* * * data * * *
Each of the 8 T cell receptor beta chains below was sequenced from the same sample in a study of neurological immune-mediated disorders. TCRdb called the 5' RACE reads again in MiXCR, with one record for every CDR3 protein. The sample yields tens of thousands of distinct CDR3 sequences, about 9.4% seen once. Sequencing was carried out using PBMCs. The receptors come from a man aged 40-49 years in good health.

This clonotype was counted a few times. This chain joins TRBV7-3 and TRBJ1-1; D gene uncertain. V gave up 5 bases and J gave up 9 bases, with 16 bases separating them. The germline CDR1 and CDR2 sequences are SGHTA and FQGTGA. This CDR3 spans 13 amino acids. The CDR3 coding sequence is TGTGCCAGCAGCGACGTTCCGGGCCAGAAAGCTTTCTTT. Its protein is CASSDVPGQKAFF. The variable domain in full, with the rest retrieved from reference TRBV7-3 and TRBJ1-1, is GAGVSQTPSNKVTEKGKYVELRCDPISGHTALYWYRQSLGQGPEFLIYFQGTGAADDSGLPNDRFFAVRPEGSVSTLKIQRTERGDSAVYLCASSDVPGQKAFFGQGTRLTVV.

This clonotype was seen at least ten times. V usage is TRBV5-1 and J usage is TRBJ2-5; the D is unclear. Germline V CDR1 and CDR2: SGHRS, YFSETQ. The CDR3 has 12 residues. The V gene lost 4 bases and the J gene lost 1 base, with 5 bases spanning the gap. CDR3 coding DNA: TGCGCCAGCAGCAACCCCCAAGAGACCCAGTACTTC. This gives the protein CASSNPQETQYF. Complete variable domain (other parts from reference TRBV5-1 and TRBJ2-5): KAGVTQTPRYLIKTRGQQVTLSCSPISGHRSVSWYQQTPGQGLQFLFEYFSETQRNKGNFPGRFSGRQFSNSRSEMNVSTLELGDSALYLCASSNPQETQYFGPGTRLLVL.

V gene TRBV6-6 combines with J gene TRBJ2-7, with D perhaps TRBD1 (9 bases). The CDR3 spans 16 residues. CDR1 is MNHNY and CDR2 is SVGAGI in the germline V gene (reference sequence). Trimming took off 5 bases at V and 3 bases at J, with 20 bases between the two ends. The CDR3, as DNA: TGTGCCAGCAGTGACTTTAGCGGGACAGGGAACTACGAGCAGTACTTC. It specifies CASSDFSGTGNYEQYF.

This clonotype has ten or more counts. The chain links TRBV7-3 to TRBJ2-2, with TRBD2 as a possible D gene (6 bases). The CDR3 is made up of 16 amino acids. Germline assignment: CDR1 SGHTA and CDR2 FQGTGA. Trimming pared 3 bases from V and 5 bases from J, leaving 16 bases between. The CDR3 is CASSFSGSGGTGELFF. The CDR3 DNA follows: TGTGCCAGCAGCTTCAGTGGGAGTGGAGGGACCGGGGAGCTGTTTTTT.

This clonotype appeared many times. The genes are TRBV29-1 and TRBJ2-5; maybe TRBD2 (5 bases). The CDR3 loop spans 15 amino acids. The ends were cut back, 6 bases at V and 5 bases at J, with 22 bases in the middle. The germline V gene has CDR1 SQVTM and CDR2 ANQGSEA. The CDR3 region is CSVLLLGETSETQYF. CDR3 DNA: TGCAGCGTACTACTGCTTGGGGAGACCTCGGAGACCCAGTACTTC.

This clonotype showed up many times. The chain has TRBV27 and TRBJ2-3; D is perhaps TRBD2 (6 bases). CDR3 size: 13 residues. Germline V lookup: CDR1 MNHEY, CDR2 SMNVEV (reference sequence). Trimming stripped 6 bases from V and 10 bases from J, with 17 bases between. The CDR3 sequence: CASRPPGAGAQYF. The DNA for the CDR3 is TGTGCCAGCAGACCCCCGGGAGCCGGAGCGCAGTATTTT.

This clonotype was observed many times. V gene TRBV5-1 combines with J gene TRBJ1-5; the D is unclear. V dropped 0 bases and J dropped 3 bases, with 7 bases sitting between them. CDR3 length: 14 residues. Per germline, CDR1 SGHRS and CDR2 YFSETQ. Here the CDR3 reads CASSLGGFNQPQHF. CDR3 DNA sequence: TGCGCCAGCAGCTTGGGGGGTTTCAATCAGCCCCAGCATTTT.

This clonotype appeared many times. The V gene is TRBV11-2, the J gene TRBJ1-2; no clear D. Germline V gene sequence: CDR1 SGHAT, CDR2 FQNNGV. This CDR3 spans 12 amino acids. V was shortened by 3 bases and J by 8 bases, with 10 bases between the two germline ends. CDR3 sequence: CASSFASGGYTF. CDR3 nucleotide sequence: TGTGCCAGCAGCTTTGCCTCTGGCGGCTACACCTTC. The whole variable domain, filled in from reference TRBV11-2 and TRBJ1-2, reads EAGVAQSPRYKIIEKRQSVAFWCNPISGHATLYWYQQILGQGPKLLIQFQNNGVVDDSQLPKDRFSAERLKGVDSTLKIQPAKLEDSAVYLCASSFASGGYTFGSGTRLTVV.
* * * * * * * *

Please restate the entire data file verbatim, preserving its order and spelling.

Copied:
Each of the 8 T cell receptor beta chains below was sequenced from the same sample in a study of neurological immune-mediated disorders. TCRdb called the 5' RACE reads again in MiXCR, with one record for every CDR3 protein. The sample yields tens of thousands of distinct CDR3 sequences, about 9.4% seen once. Sequencing was carried out using PBMCs. The receptors come from a man aged 40-49 years in good health.

This clonotype was counted a few times. This chain joins TRBV7-3 and TRBJ1-1; D gene uncertain. V gave up 5 bases and J gave up 9 bases, with 16 bases separating them. The germline CDR1 and CDR2 sequences are SGHTA and FQGTGA. This CDR3 spans 13 amino acids. The CDR3 coding sequence is TGTGCCAGCAGCGACGTTCCGGGCCAGAAAGCTTTCTTT. Its protein is CASSDVPGQKAFF. The variable domain in full, with the rest retrieved from reference TRBV7-3 and TRBJ1-1, is GAGVSQTPSNKVTEKGKYVELRCDPISGHTALYWYRQSLGQGPEFLIYFQGTGAADDSGLPNDRFFAVRPEGSVSTLKIQRTERGDSAVYLCASSDVPGQKAFFGQGTRLTVV.

This clonotype was seen at least ten times. V usage is TRBV5-1 and J usage is TRBJ2-5; the D is unclear. Germline V CDR1 and CDR2: SGHRS, YFSETQ. The CDR3 has 12 residues. The V gene lost 4 bases and the J gene lost 1 base, with 5 bases spanning the gap. CDR3 coding DNA: TGCGCCAGCAGCAACCCCCAAGAGACCCAGTACTTC. This gives the protein CASSNPQETQYF. Complete variable domain (other parts from reference TRBV5-1 and TRBJ2-5): KAGVTQTPRYLIKTRGQQVTLSCSPISGHRSVSWYQQTPGQGLQFLFEYFSETQRNKGNFPGRFSGRQFSNSRSEMNVSTLELGDSALYLCASSNPQETQYFGPGTRLLVL.

V gene TRBV6-6 combines with J gene TRBJ2-7, with D perhaps TRBD1 (9 bases). The CDR3 spans 16 residues. CDR1 is MNHNY and CDR2 is SVGAGI in the germline V gene (reference sequence). Trimming took off 5 bases at V and 3 bases at J, with 20 bases between the two ends. The CDR3, as DNA: TGTGCCAGCAGTGACTTTAGCGGGACAGGGAACTACGAGCAGTACTTC. It specifies CASSDFSGTGNYEQYF.

This clonotype has ten or more counts. The chain links TRBV7-3 to TRBJ2-2, with TRBD2 as a possible D gene (6 bases). The CDR3 is made up of 16 amino acids. Germline assignment: CDR1 SGHTA and CDR2 FQGTGA. Trimming pared 3 bases from V and 5 bases from J, leaving 16 bases between. The CDR3 is CASSFSGSGGTGELFF. The CDR3 DNA follows: TGTGCCAGCAGCTTCAGTGGGAGTGGAGGGACCGGGGAGCTGTTTTTT.

This clonotype appeared many times. The genes are TRBV29-1 and TRBJ2-5; maybe TRBD2 (5 bases). The CDR3 loop spans 15 amino acids. The ends were cut back, 6 bases at V and 5 bases at J, with 22 bases in the middle. The germline V gene has CDR1 SQVTM and CDR2 ANQGSEA. The CDR3 region is CSVLLLGETSETQYF. CDR3 DNA: TGCAGCGTACTACTGCTTGGGGAGACCTCGGAGACCCAGTACTTC.

This clonotype showed up many times. The chain has TRBV27 and TRBJ2-3; D is perhaps TRBD2 (6 bases). CDR3 size: 13 residues. Germline V lookup: CDR1 MNHEY, CDR2 SMNVEV (reference sequence). Trimming stripped 6 bases from V and 10 bases from J, with 17 bases between. The CDR3 sequence: CASRPPGAGAQYF. The DNA for the CDR3 is TGTGCCAGCAGACCCCCGGGAGCCGGAGCGCAGTATTTT.

This clonotype was observed many times. V gene TRBV5-1 combines with J gene TRBJ1-5; the D is unclear. V dropped 0 bases and J dropped 3 bases, with 7 bases sitting between them. CDR3 length: 14 residues. Per germline, CDR1 SGHRS and CDR2 YFSETQ. Here the CDR3 reads CASSLGGFNQPQHF. CDR3 DNA sequence: TGCGCCAGCAGCTTGGGGGGTTTCAATCAGCCCCAGCATTTT.

This clonotype appeared many times. The V gene is TRBV11-2, the J gene TRBJ1-2; no clear D. Germline V gene sequence: CDR1 SGHAT, CDR2 FQNNGV. This CDR3 spans 12 amino acids. V was shortened by 3 bases and J by 8 bases, with 10 bases between the two germline ends. CDR3 sequence: CASSFASGGYTF. CDR3 nucleotide sequence: TGTGCCAGCAGCTTTGCCTCTGGCGGCTACACCTTC. The whole variable domain, filled in from reference TRBV11-2 and TRBJ1-2, reads EAGVAQSPRYKIIEKRQSVAFWCNPISGHATLYWYQQILGQGPKLLIQFQNNGVVDDSQLPKDRFSAERLKGVDSTLKIQPAKLEDSAVYLCASSFASGGYTFGSGTRLTVV.